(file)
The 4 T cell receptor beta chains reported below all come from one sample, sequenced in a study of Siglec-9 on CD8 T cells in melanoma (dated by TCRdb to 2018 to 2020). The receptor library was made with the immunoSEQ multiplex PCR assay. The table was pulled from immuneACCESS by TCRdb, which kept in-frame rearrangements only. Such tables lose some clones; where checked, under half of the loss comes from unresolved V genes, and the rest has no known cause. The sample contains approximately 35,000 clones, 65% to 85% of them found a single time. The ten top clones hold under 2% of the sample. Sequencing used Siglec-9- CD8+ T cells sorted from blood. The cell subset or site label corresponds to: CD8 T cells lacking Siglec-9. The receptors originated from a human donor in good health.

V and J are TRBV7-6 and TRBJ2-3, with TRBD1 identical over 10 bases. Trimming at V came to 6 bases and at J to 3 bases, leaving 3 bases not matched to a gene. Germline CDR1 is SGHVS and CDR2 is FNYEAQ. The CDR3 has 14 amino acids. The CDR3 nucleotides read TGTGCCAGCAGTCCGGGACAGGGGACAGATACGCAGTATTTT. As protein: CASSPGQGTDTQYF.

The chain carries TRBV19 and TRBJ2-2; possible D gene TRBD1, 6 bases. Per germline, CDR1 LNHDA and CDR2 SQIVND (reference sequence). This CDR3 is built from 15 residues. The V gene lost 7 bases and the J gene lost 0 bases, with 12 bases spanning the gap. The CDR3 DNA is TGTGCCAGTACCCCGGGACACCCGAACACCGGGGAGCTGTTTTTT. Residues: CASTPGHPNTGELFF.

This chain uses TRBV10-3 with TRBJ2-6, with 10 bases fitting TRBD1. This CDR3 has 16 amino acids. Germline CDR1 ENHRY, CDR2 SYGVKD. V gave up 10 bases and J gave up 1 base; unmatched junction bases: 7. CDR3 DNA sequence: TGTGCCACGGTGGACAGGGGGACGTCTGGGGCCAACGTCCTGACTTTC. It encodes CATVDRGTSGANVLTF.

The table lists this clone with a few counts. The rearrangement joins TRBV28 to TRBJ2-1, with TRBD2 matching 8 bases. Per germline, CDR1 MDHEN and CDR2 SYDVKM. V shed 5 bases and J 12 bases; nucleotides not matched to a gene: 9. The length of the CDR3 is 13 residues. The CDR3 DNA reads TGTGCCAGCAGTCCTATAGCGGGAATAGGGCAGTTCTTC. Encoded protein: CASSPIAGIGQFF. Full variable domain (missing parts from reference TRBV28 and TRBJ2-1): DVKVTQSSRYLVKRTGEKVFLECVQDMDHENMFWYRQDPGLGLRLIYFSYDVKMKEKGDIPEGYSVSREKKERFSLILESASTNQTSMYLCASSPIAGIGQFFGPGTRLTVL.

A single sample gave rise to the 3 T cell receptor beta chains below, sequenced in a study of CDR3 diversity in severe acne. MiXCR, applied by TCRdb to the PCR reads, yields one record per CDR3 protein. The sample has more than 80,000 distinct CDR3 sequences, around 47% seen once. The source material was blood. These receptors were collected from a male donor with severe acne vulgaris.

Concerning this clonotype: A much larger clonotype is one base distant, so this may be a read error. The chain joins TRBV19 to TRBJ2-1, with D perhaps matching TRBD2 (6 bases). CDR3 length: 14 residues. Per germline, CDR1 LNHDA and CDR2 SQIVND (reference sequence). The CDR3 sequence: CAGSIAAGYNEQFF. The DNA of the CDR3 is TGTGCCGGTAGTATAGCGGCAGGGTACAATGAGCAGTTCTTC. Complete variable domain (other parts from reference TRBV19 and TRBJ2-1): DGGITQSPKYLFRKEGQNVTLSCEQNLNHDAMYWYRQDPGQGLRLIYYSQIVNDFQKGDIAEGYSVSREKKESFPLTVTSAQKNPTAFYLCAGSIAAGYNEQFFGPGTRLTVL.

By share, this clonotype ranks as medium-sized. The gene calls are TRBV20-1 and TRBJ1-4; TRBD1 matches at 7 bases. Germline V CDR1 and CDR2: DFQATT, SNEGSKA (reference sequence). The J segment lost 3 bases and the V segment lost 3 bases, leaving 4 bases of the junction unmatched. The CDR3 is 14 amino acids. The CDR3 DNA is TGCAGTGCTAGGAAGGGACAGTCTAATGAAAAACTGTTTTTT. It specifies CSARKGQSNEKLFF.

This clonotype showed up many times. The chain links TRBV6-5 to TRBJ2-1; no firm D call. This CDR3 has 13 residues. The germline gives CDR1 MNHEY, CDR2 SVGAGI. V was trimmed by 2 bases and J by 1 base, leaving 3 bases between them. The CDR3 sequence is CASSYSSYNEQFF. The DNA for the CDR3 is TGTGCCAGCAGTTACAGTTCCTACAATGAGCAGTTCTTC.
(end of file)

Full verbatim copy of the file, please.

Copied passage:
The 4 T cell receptor beta chains reported below all come from one sample, sequenced in a study of Siglec-9 on CD8 T cells in melanoma (dated by TCRdb to 2018 to 2020). The receptor library was made with the immunoSEQ multiplex PCR assay. The table was pulled from immuneACCESS by TCRdb, which kept in-frame rearrangements only. Such tables lose some clones; where checked, under half of the loss comes from unresolved V genes, and the rest has no known cause. The sample contains approximately 35,000 clones, 65% to 85% of them found a single time. The ten top clones hold under 2% of the sample. Sequencing used Siglec-9- CD8+ T cells sorted from blood. The cell subset or site label corresponds to: CD8 T cells lacking Siglec-9. The receptors originated from a human donor in good health.

V and J are TRBV7-6 and TRBJ2-3, with TRBD1 identical over 10 bases. Trimming at V came to 6 bases and at J to 3 bases, leaving 3 bases not matched to a gene. Germline CDR1 is SGHVS and CDR2 is FNYEAQ. The CDR3 has 14 amino acids. The CDR3 nucleotides read TGTGCCAGCAGTCCGGGACAGGGGACAGATACGCAGTATTTT. As protein: CASSPGQGTDTQYF.

The chain carries TRBV19 and TRBJ2-2; possible D gene TRBD1, 6 bases. Per germline, CDR1 LNHDA and CDR2 SQIVND (reference sequence). This CDR3 is built from 15 residues. The V gene lost 7 bases and the J gene lost 0 bases, with 12 bases spanning the gap. The CDR3 DNA is TGTGCCAGTACCCCGGGACACCCGAACACCGGGGAGCTGTTTTTT. Residues: CASTPGHPNTGELFF.

This chain uses TRBV10-3 with TRBJ2-6, with 10 bases fitting TRBD1. This CDR3 has 16 amino acids. Germline CDR1 ENHRY, CDR2 SYGVKD. V gave up 10 bases and J gave up 1 base; unmatched junction bases: 7. CDR3 DNA sequence: TGTGCCACGGTGGACAGGGGGACGTCTGGGGCCAACGTCCTGACTTTC. It encodes CATVDRGTSGANVLTF.

The table lists this clone with a few counts. The rearrangement joins TRBV28 to TRBJ2-1, with TRBD2 matching 8 bases. Per germline, CDR1 MDHEN and CDR2 SYDVKM. V shed 5 bases and J 12 bases; nucleotides not matched to a gene: 9. The length of the CDR3 is 13 residues. The CDR3 DNA reads TGTGCCAGCAGTCCTATAGCGGGAATAGGGCAGTTCTTC. Encoded protein: CASSPIAGIGQFF. Full variable domain (missing parts from reference TRBV28 and TRBJ2-1): DVKVTQSSRYLVKRTGEKVFLECVQDMDHENMFWYRQDPGLGLRLIYFSYDVKMKEKGDIPEGYSVSREKKERFSLILESASTNQTSMYLCASSPIAGIGQFFGPGTRLTVL.

A single sample gave rise to the 3 T cell receptor beta chains below, sequenced in a study of CDR3 diversity in severe acne. MiXCR, applied by TCRdb to the PCR reads, yields one record per CDR3 protein. The sample has more than 80,000 distinct CDR3 sequences, around 47% seen once. The source material was blood. These receptors were collected from a male donor with severe acne vulgaris.

Concerning this clonotype: A much larger clonotype is one base distant, so this may be a read error. The chain joins TRBV19 to TRBJ2-1, with D perhaps matching TRBD2 (6 bases). CDR3 length: 14 residues. Per germline, CDR1 LNHDA and CDR2 SQIVND (reference sequence). The CDR3 sequence: CAGSIAAGYNEQFF. The DNA of the CDR3 is TGTGCCGGTAGTATAGCGGCAGGGTACAATGAGCAGTTCTTC. Complete variable domain (other parts from reference TRBV19 and TRBJ2-1): DGGITQSPKYLFRKEGQNVTLSCEQNLNHDAMYWYRQDPGQGLRLIYYSQIVNDFQKGDIAEGYSVSREKKESFPLTVTSAQKNPTAFYLCAGSIAAGYNEQFFGPGTRLTVL.

By share, this clonotype ranks as medium-sized. The gene calls are TRBV20-1 and TRBJ1-4; TRBD1 matches at 7 bases. Germline V CDR1 and CDR2: DFQATT, SNEGSKA (reference sequence). The J segment lost 3 bases and the V segment lost 3 bases, leaving 4 bases of the junction unmatched. The CDR3 is 14 amino acids. The CDR3 DNA is TGCAGTGCTAGGAAGGGACAGTCTAATGAAAAACTGTTTTTT. It specifies CSARKGQSNEKLFF.

This clonotype showed up many times. The chain links TRBV6-5 to TRBJ2-1; no firm D call. This CDR3 has 13 residues. The germline gives CDR1 MNHEY, CDR2 SVGAGI. V was trimmed by 2 bases and J by 1 base, leaving 3 bases between them. The CDR3 sequence is CASSYSSYNEQFF. The DNA for the CDR3 is TGTGCCAGCAGTTACAGTTCCTACAATGAGCAGTTCTTC.